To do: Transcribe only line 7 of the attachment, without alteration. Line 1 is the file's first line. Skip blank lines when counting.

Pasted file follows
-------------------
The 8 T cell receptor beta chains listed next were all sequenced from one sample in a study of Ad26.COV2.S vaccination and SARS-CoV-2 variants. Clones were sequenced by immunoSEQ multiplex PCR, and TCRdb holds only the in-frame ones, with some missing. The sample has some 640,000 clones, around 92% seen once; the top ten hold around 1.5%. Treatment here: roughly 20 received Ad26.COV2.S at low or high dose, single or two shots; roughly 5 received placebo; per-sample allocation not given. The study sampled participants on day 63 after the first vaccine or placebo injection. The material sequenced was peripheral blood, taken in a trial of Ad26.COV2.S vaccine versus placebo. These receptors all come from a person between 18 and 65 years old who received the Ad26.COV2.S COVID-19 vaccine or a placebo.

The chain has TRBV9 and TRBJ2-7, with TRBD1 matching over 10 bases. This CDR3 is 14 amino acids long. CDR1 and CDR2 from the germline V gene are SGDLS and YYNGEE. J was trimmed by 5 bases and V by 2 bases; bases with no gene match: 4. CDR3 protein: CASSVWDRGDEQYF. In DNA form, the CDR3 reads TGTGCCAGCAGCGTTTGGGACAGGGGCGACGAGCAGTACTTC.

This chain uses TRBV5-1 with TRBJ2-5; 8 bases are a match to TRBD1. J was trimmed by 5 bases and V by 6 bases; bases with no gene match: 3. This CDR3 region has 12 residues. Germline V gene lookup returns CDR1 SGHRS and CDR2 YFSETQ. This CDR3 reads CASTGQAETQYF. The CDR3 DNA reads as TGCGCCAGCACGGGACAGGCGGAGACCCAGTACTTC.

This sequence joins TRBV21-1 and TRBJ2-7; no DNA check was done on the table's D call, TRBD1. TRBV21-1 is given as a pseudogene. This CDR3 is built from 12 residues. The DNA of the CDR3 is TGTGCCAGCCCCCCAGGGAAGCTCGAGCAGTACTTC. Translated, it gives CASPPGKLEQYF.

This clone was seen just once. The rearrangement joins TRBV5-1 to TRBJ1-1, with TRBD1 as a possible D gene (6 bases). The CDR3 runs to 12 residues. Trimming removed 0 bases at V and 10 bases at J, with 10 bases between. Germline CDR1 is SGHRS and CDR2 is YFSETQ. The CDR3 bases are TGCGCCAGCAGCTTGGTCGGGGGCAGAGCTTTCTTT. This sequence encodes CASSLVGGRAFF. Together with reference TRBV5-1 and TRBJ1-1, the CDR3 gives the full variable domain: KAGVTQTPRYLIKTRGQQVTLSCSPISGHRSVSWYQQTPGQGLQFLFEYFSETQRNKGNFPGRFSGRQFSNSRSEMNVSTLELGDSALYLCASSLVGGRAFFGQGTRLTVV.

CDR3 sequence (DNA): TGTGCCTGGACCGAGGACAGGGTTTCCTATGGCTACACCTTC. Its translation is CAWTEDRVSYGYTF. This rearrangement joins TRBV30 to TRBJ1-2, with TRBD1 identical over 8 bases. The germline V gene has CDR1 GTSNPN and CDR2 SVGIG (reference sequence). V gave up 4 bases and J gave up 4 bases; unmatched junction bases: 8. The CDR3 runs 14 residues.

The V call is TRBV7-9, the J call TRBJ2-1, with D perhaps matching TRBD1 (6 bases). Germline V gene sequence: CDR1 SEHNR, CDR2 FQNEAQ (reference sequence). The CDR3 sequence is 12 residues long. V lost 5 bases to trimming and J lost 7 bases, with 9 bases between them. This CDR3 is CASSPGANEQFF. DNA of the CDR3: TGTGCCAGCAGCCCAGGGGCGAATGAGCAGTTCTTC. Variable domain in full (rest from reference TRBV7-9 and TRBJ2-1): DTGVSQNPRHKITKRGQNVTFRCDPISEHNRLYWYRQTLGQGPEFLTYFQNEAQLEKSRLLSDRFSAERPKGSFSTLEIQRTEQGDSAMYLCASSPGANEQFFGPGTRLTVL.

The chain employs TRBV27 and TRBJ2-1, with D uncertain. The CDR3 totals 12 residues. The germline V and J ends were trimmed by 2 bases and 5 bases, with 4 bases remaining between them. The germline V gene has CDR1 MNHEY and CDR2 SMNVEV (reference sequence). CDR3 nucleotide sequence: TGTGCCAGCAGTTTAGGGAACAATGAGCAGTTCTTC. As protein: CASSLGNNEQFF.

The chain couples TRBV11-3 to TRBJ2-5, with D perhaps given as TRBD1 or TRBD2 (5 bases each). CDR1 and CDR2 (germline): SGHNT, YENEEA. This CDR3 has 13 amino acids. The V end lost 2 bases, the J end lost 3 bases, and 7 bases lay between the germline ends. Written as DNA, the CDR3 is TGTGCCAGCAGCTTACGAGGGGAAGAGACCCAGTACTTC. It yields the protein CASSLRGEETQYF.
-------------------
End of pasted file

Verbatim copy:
The V call is TRBV7-9, the J call TRBJ2-1, with D perhaps matching TRBD1 (6 bases). Germline V gene sequence: CDR1 SEHNR, CDR2 FQNEAQ (reference sequence). The CDR3 sequence is 12 residues long. V lost 5 bases to trimming and J lost 7 bases, with 9 bases between them. This CDR3 is CASSPGANEQFF. DNA of the CDR3: TGTGCCAGCAGCCCAGGGGCGAATGAGCAGTTCTTC. Variable domain in full (rest from reference TRBV7-9 and TRBJ2-1): DTGVSQNPRHKITKRGQNVTFRCDPISEHNRLYWYRQTLGQGPEFLTYFQNEAQLEKSRLLSDRFSAERPKGSFSTLEIQRTEQGDSAMYLCASSPGANEQFFGPGTRLTVL.